Short links for February 1st, 2010
Some interesting things I found recently:
# The Virtual Piano for Songwriters, Singers, Producers and aspiring musicians
Not Only is The Virtual Piano a Virtual instrument that you can play chords and melodies on, it also shows you how to play all the chords (triads) in all twelve keys.
It's an excellent tool for you to learn to play piano, to transpose songs into any key or for writing songs.
From the BBC:
A self-styled "sound sculptor" is looking for a home for an unusual musical instrument that he has spent almost four years making. Henry Dagg created the pin barrel harp, nicknamed a sharpsichord, at his workshop in Faversham, Kent. Pegs put into one of 11,520 holes on a metal roll push levers which pluck strings to create the music. It was commissioned for a garden in London but Mr Dagg now feels it is too precious to be left outside.
Mark @ Modulate This! reviews Percussa's AudioCubes in Ableton Live:
Back in November I purchased a set of four Percussa AudioCubes. I've spent quite a bit of time working with them as a an interface to Ableton Live.
In this hands-on review I'll explain what they are, how they work, how I'm using them with Live and also offer some tips along the way.
From Illuminated Sounds:
Recently I picked up a used Roland TR-626 from ebay. I finally got around to sampling beeps and buzzes that this guy makes. Here is a sound library of all the sounds this drum machine makes. Each sounds has 15 different pitch levels that I label -7 to +7, 0 being the original sample. All the samples were recorded into Pro Tools at 44.1/16 bit. Also I circuit bend the hell out of this thing, so expect future posts with pictures and samples of it glitched out.
# SIDstick – 100,000 chiptunes in your pocket!
The SIDstick is a pocket-sized chiptunes player featuring:
- Removable Storage supporting microSD cards, 1 card can hold 20,000 songs
- 20+ hour battery life
- Super Hi-Quality hardware-based playback at 31kHz sample rate, >16 bit resolution
- Completely Open, hardware and software are available under the MIT license
- Upgradable with connections on the board
A generous pack of free samples by Cyberworm:
Acoustic cellos and violins, pianos, ensembles. 54 loops at all. 80-120 bmp, all keys in filename. Good for hiphop and similar styles. Basically it was commercial pack, but I change my mind and release it for free. :) wav format, 24 bit, 44100 hz, stereo, 154 mb
Now available to pre-order from Bleep Labs:
The Nebulophone is an Arduino based synth with a Stylophone like keyboard. It has adjustable waveforms, a light controlled analog filter, LFO, and arpeggiator that can be clocked over IR.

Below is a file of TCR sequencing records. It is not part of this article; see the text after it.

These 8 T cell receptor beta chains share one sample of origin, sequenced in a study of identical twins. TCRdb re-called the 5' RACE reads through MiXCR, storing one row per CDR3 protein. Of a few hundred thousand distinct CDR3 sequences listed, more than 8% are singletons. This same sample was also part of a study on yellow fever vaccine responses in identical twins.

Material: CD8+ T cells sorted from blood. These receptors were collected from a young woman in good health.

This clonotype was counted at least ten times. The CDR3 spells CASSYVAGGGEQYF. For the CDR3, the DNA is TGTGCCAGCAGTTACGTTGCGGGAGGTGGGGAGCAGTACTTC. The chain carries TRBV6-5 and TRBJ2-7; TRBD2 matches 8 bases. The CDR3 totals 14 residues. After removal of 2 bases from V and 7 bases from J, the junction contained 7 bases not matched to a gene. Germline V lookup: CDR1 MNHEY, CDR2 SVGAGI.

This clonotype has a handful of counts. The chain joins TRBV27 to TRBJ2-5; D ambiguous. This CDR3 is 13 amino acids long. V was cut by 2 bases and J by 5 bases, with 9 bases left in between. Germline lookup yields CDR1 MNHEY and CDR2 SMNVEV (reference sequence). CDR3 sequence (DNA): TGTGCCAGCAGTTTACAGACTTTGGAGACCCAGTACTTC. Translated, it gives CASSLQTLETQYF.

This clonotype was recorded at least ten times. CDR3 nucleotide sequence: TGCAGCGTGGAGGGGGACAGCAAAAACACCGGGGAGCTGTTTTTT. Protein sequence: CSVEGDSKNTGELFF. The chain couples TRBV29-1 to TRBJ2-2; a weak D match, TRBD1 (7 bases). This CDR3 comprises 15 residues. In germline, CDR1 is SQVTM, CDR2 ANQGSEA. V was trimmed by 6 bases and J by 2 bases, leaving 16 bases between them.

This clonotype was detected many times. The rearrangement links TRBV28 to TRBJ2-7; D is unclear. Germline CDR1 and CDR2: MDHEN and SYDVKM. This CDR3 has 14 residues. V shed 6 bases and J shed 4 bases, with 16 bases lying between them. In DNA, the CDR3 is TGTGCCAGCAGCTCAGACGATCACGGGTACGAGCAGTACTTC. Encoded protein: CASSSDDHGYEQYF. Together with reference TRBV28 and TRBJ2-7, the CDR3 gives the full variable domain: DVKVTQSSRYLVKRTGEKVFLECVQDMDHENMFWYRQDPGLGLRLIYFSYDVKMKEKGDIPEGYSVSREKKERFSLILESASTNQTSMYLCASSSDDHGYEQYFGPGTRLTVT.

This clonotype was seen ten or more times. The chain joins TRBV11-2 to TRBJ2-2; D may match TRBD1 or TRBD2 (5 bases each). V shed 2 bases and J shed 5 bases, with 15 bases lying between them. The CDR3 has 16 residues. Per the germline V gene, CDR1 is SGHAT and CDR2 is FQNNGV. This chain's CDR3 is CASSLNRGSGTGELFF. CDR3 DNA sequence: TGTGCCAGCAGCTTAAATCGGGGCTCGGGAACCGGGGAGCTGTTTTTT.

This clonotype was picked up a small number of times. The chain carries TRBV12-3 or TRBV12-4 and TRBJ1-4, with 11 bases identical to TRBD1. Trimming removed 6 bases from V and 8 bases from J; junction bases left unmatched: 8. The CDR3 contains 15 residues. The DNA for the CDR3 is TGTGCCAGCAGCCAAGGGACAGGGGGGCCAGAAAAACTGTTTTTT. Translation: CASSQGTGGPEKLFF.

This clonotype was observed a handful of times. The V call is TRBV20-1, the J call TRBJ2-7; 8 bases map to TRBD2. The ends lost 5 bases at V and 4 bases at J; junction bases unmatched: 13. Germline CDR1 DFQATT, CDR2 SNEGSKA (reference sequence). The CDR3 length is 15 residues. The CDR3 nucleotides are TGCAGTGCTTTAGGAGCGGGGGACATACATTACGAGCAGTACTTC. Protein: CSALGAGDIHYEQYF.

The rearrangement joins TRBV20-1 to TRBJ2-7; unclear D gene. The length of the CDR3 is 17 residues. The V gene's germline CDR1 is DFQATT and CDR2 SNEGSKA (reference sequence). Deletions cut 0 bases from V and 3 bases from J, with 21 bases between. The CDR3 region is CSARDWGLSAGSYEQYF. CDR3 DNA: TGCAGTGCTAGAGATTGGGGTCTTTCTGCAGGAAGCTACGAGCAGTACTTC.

This is a beginner kit and does not require an Arduino programmer board.
Hnery Olonga shares another effect for Acustica Audio’s Nebula:
Mega distortion is a distortion type effect that adds power and warmth to any instrument or mix. I made it using a unique signal chain. There is a slight levelling that happens as well allowing details buried deeper in the mix to come to the front. This effect is also useful in beefing up thin recordings. Try it on lame drums or a weak piano.
Sampled at 96 khz using Prismsound Orpheus convertors this is a no nonsense – no compromise effect. Ten distortion kernels means that this is a CPU hog so if you don’t have a fast machine – God bless you.
# Multichord Hybrid Musical Instrument, a single-stringed instrument that plays multiple notes via varied tensioning rather than fretting.
From the project page:
The Multichord musical instrument is an acoustic stringed instrument with a single string, constructed from wood, a hard drive, 20-lb monofilament, and assorted electronic components. It was the culmination of a project to build an acoustic instrument capable of playing multiple notes without fretting or manual, time-consuming retuning. The Multichord achieves this by attaching a hard drive read/write head assembly between the resonant string and a tensioning spring to adjust the tension of the instrument's string. Careful adjustment was made to the tension of both the string and the spring with the hard drive head in a neutral, unpowered position to ensure a bipolar application of voltage within the safety ratings of the hard drive's coil could cause the string to cover a full musical octave. In the end, the Multichord was tuned to a C-major scale (no flats or sharps) running from A at 220Hz through (but not including) A at 440Hz.